In a recent interview, President Joe Biden raised a storm of commentary by telling CNN’s Anderson Cooper that the United States would defend Taiwan if it were attacked by China. In fact, he emphasized that America had made a commitment to provide such defense.

The reason for the storm of commentary is that official U.S. policy regarding the defense of Taiwan has long been one of ambiguity. In other words, Washington has not officially said that it would or would not defend Taiwan. The reason for this deliberate policy of ambiguity is rooted in the agreements reached between the United States and China in 1972 when President Richard Nixon visited Beijing, and in 1979 when the U.S. Congress passed the Taiwan Relations Act. Nixon agreed to recognize Beijing and its Communist Party as the sovereign power in China in place of the Nationalist government in Taipei, Taiwan, which the United States had been recognizing as the sovereign. But this recognition came only as the result of an ambiguously worded agreement on the part of both parties that “there is one China and Taiwan is part of that one China.”

At the time, both sides could agree on that so long as the further question of who ruled these entities was not posed. This formulation allowed Beijing to claim it is the sovereign of China, while it allowed Taiwan to be governed by leaders who were not members of the Chinese Communist Party (CCP). By the same token, it allowed Taiwan to act as a de facto independent country that might—some time in the future, depending on the evolution of circumstances—integrate with the mainland Chinese communist regime.

In the Taiwan Relations Act, the U.S. government did not directly declare that it would send its own troops to defend Taiwan, but it did commit to supplying Taiwan with the resources necessary to withstand any possible attack from mainland China. No definition of “resources” was mentioned, thus leaving open the possibility that it might include U.S. troops.

At the time of these meetings and agreements, Taiwan was under the government of the Kuomintang or Chinese Nationalist Party headed by Chiang Kai-shek, who had ruled China and been backed by the United States during World War II. It was then a relatively poor, mostly agricultural land. Since then, of course, Taiwan has evolved into an industrial country that has achieved leadership in advanced industries like semiconductors. It has also evolved into a democracy whose people increasingly do not identify as Chinese, but rather identify as Taiwanese.

When the agreement was first reached in 1972, the CCP might reasonably have expected that in time—as the mainland Chinese economy grew and the country became more powerful, and as Chiang and his followers died off—Taiwan would want to integrate with the mainland for purposes of its own prosperity.

That, of course, is not how things have, in fact, evolved on Taiwan. And as its citizens have come to think and act independently and democratically, Beijing has become increasingly concerned that Taiwan will never reintegrate with China, except by force.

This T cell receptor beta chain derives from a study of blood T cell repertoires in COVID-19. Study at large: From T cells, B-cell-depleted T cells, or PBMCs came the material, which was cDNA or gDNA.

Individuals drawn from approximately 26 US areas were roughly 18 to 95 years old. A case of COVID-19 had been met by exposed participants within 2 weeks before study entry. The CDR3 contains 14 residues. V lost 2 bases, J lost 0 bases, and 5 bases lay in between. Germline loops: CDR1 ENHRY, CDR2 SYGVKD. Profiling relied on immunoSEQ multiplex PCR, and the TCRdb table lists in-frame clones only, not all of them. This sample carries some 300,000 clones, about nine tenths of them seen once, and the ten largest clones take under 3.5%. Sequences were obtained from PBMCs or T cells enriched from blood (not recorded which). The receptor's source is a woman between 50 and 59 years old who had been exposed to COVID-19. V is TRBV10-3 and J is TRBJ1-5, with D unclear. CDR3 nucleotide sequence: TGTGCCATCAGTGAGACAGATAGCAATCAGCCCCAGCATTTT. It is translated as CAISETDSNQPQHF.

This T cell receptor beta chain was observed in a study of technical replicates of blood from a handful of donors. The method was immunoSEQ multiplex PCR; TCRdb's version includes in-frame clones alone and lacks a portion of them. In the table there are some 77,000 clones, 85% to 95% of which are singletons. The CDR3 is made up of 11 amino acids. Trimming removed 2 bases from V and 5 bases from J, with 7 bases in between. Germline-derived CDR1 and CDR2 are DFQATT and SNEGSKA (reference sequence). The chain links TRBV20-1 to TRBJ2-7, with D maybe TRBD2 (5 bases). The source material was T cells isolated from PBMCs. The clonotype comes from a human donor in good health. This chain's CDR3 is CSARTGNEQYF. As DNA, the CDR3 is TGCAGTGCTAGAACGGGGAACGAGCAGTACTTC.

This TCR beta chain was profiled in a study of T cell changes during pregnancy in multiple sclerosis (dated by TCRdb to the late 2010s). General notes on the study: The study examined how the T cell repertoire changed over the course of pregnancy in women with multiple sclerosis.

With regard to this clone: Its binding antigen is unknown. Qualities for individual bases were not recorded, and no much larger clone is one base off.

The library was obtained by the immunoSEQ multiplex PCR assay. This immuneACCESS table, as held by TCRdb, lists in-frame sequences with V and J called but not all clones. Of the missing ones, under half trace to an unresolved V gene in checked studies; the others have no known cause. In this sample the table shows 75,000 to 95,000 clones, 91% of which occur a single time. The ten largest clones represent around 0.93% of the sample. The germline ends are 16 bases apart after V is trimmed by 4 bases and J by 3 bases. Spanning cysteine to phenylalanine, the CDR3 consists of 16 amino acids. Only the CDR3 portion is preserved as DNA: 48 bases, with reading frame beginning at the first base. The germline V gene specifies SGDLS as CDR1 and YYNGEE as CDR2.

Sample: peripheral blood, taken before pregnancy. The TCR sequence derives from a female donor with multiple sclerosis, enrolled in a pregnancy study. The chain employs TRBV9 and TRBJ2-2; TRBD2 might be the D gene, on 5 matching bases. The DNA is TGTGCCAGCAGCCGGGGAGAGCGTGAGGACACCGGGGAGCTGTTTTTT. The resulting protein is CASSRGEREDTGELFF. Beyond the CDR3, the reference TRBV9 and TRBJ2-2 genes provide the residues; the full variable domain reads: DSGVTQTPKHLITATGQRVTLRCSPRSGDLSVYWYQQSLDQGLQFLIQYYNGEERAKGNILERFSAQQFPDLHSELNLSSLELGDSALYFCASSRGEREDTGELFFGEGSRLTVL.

As Xi Jinping has consolidated his power in Beijing and China has become a global power equal to, or surpassing, the United States, he has increasingly focused on achieving the “return” of Taiwan to China as a matter of the highest priority.

Of course, China’s military and nuclear build-up, coupled with aggressive moves toward Taiwan and quasi militarization of the South China Sea, have caused concern among U.S. allies as well as among U.S. officials and strategists. Top officials in Washington consider that if Beijing launched an attack on Taiwan with no response from America, the trust that Japan, South Korea, the Philippines, Singapore, India, and Australia have in their alliances with the United States would be lost, and the alliance system would essentially collapse.

As noted earlier, Biden has a reputation for “misspeaking” or not expressing accurately his thoughts and intentions. But he has now supposedly “misspoken” twice about the United States defending Taiwan. It is very possible, perhaps even likely, that he is using his reputation for misspeaking to, in fact, send a very direct and strong message to Xi that China should be very, very careful not to take any steps that might look like an invasion of Taiwan. Others may assume that Biden is “misspeaking,” but Chairman Xi should never ever make that assumption.

Views expressed in this article are the opinions of the author and do not necessarily reflect the views of The Epoch Times.


Clyde Prestowitz

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Clyde Prestowitz is an Asia and globalization expert, a veteran U.S. trade negotiator, and presidential adviser. He was the leader of the first U.S. trade mission to China in 1982 and has served as an adviser to Presidents Reagan, George H.W. Bush, Clinton, and Obama. As counselor to the secretary of commerce in the Reagan administration, Prestowitz headed negotiations with Japan, South Korea, and China. His newest book is "The World Turned Upside Down: America, China, and the Struggle for Global Leadership," which was published in January 2021.